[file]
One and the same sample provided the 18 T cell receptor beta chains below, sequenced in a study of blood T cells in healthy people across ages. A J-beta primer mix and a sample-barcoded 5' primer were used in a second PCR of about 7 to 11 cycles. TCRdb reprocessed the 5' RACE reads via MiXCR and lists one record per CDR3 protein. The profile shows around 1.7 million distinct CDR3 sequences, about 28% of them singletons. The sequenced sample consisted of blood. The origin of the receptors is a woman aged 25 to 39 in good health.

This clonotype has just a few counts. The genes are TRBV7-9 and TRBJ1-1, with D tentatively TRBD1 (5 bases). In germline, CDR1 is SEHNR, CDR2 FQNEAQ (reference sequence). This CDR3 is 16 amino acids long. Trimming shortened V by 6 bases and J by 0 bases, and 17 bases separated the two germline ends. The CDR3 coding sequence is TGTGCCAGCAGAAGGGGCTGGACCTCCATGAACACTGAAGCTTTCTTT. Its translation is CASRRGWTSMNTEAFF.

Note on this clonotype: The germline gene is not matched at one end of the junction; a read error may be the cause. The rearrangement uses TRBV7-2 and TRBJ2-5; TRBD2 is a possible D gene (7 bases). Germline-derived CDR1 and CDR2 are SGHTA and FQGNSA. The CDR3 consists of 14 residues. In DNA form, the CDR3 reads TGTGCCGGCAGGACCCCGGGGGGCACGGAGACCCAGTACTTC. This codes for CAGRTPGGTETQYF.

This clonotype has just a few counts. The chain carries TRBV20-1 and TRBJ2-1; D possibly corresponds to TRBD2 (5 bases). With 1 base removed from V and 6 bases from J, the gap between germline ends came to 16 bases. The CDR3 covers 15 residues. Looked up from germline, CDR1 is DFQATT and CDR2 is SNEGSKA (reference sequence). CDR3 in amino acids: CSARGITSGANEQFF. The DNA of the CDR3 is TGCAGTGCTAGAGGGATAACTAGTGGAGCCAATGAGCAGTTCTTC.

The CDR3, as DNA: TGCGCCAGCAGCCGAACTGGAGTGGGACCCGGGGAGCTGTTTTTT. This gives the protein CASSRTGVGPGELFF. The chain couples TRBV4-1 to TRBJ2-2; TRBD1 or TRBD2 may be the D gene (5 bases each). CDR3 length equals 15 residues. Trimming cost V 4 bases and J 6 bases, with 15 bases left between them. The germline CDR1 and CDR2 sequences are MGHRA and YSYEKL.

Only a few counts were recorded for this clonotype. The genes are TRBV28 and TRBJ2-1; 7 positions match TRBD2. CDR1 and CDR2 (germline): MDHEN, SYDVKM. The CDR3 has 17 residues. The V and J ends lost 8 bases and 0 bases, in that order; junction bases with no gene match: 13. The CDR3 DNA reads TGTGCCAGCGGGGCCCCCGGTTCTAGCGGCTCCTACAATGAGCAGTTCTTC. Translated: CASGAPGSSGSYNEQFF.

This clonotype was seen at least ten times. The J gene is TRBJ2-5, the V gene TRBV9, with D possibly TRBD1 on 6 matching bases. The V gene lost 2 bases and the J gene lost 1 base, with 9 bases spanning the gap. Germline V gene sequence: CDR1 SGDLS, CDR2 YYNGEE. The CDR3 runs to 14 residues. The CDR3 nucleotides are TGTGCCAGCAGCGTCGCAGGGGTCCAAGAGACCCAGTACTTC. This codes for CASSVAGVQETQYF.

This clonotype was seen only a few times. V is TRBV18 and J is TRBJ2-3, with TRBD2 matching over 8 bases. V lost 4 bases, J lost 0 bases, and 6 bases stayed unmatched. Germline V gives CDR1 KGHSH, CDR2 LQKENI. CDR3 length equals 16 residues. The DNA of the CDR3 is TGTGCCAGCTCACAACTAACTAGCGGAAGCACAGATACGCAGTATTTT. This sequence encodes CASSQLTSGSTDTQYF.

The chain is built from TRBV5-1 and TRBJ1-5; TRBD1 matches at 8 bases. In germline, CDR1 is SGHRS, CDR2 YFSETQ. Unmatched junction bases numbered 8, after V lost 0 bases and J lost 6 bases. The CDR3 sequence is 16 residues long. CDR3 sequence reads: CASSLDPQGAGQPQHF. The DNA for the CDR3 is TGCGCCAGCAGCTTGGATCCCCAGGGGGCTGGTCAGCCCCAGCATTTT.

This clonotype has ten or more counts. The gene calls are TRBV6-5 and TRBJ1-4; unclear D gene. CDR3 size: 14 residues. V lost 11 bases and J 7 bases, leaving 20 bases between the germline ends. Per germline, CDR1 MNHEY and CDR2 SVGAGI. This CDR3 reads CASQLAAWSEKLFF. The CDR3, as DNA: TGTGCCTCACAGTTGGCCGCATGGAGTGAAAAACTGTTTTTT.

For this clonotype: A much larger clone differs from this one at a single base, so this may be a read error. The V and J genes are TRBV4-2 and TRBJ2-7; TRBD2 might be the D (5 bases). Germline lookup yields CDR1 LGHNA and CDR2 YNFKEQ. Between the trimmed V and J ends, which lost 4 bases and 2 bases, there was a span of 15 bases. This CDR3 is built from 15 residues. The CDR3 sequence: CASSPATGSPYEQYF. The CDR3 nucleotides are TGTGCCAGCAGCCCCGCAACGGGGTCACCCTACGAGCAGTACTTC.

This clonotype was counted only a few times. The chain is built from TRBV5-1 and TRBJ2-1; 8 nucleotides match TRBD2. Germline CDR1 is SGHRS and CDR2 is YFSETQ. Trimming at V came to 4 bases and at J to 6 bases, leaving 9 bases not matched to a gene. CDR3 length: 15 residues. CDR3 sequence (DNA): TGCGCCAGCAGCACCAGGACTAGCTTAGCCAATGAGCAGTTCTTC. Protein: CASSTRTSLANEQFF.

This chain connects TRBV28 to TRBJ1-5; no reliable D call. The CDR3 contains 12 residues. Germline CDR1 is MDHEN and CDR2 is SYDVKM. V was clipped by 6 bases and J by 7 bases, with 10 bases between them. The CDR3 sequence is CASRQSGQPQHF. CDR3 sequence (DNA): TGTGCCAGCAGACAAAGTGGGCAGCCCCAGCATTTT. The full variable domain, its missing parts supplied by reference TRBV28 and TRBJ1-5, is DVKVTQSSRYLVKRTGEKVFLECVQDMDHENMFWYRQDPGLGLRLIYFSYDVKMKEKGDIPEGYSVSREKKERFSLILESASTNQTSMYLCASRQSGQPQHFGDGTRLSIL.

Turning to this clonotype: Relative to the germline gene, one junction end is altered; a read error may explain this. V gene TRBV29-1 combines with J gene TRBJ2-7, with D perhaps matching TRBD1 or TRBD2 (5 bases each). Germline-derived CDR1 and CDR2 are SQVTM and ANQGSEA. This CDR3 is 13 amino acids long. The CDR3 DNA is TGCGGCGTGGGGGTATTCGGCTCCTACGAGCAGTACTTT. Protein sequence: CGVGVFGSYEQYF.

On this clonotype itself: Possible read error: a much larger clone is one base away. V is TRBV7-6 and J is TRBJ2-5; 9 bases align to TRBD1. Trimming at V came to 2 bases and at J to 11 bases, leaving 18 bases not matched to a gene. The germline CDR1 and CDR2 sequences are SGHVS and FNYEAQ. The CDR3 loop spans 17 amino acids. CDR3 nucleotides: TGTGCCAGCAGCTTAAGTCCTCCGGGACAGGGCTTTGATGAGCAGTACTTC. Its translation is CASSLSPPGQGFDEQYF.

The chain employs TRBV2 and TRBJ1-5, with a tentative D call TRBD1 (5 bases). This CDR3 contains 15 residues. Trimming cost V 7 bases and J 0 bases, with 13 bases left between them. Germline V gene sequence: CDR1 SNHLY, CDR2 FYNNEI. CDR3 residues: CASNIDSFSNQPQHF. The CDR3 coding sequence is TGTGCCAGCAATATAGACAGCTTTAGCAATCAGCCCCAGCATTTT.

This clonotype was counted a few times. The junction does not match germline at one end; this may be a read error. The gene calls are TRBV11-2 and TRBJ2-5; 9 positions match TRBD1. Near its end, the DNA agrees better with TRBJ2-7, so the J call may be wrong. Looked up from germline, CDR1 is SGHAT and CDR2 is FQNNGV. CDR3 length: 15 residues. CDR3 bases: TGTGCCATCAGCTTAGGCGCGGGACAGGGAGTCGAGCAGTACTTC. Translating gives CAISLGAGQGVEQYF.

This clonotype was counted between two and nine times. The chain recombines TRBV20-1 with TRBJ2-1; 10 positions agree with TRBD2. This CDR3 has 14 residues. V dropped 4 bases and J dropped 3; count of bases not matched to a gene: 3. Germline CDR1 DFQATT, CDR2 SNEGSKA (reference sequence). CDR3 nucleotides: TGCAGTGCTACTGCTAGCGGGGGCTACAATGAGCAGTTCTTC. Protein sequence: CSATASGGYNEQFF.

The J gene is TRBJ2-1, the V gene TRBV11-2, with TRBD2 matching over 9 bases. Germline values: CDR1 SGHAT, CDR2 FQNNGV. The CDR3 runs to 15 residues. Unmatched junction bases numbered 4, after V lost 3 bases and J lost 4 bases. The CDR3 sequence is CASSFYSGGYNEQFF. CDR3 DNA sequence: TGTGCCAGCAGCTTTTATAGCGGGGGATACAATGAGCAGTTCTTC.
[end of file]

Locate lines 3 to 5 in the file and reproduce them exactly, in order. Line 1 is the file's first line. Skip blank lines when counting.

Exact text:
Note on this clonotype: The germline gene is not matched at one end of the junction; a read error may be the cause. The rearrangement uses TRBV7-2 and TRBJ2-5; TRBD2 is a possible D gene (7 bases). Germline-derived CDR1 and CDR2 are SGHTA and FQGNSA. The CDR3 consists of 14 residues. In DNA form, the CDR3 reads TGTGCCGGCAGGACCCCGGGGGGCACGGAGACCCAGTACTTC. This codes for CAGRTPGGTETQYF.

This clonotype has just a few counts. The chain carries TRBV20-1 and TRBJ2-1; D possibly corresponds to TRBD2 (5 bases). With 1 base removed from V and 6 bases from J, the gap between germline ends came to 16 bases. The CDR3 covers 15 residues. Looked up from germline, CDR1 is DFQATT and CDR2 is SNEGSKA (reference sequence). CDR3 in amino acids: CSARGITSGANEQFF. The DNA of the CDR3 is TGCAGTGCTAGAGGGATAACTAGTGGAGCCAATGAGCAGTTCTTC.

The CDR3, as DNA: TGCGCCAGCAGCCGAACTGGAGTGGGACCCGGGGAGCTGTTTTTT. This gives the protein CASSRTGVGPGELFF. The chain couples TRBV4-1 to TRBJ2-2; TRBD1 or TRBD2 may be the D gene (5 bases each). CDR3 length equals 15 residues. Trimming cost V 4 bases and J 6 bases, with 15 bases left between them. The germline CDR1 and CDR2 sequences are MGHRA and YSYEKL.